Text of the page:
The listening skills—and Dan’s philosophy that is practical and based on experience—is built for conflict. It is the ultimate answer to the problem of human disputes. Listening is the antidote for disagreement. Unfortunately, society uses conflict as a reason not to listen. But every time someone disagrees with something you believe in, your only option is to listen and engage. Find out why you have the difference. If you do this, your biases won’t get in the way. You discover amazing things about them as a human being. They’re NOT an ideological chess piece. That’s when beautiful things happen in our lives. It’s powerful.

Dan emphasizes that human beings are valuable not because of who they are, what they know, or what their skills are. They’re valuable because they have a body, a soul, and dignity. Listening helps us meet people in their humanity.

How to develop mastery of listening

Dan points out that you can never develop true mastery if all you’re trying to do is not screw up. You can achieve mastery and still make mistakes. Mastery requires experimentation, feedback from other people, and a very close and trusted cohort who can hold you accountable to fixing what needs to be fixed. It requires humility. It requires practice.

If you go and engage with someone it can be raw and emotional. You’ll hear things you don’t like. And that’s life. Making a connection relieves the emotion and leads to the truth. We are being programmed to want the perfectly curated sound-byte and move on to the next thing.

People are dealing with a lot. If we don’t connect with them, we are on the cusp of the next great epidemic: loneliness. There’s a loneliness epidemic because we aren’t making real connections with people. Connections with real people sustain us.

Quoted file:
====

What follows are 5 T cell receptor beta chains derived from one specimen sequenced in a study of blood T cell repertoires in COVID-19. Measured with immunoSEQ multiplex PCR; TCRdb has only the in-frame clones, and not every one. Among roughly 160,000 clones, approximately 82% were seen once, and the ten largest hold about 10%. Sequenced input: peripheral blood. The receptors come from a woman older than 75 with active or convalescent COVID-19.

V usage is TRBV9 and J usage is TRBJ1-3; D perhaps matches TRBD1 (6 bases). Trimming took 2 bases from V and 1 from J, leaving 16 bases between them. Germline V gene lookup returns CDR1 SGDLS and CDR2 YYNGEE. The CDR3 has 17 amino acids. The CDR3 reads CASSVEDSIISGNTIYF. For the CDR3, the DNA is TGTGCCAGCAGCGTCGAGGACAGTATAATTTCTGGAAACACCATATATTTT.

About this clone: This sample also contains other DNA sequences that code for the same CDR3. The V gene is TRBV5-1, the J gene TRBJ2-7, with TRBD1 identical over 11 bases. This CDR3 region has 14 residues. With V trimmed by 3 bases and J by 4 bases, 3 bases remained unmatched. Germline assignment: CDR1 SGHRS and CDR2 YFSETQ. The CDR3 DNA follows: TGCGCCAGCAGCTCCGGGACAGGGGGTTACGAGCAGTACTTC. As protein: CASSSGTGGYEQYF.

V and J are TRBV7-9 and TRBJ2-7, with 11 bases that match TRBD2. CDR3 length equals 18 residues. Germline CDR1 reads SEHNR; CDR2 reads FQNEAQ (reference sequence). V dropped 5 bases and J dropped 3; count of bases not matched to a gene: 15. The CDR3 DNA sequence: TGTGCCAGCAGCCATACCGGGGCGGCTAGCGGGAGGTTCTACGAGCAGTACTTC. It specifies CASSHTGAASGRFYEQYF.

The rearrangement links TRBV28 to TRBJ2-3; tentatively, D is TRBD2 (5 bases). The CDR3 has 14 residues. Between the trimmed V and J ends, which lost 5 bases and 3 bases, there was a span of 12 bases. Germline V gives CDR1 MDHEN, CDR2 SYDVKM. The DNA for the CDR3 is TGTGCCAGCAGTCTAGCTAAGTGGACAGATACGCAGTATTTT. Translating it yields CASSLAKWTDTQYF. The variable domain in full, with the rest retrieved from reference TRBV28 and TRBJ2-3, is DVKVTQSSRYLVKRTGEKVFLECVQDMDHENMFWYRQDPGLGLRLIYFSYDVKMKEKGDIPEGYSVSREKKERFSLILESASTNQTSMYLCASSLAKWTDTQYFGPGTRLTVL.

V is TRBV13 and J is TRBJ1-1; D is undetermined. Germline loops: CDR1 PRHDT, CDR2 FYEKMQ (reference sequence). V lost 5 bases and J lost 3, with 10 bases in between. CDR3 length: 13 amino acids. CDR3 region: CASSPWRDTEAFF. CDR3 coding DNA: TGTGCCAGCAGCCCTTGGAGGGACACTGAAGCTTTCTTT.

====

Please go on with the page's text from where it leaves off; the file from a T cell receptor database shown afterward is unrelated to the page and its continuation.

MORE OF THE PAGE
Dan’s Active-listening skills

Active listening skills are repeatable and reliable because they meet people where they’re at. Hostage negotiators don’t have the luxury of doing everything about people. Dan lays out 8 active listening skills in his book. One is to ask open-ended questions. You have to ask better questions to be great listeners. You can’t tailor questions to get the answer that you want.

When Dan picks his daughter up from school, his duty is to find out how her day was. But if he doesn’t want a real answer, he says “You had a good day at school right?” It’s still a question, but one that doesn’t get an open answer. He could ask, “How was your day?” But for masterful listening, that still isn’t a good question.

Does what you’re saying invite someone to share their story with you? Is it a question worth answering? Dan doesn’t think that “How are you doing?” does that. What about “What was the best thing that happened to you at school today?” or “What was the worst thing that happened today?” Start converting your questions into the kind of questions that deserve an answer.

How do you build an organizational culture around listening? What’s another skill to practice to improve your listening skills? Dan shares a plethora of helpful information in this episode. Listen to take advantage of his wisdom in the field!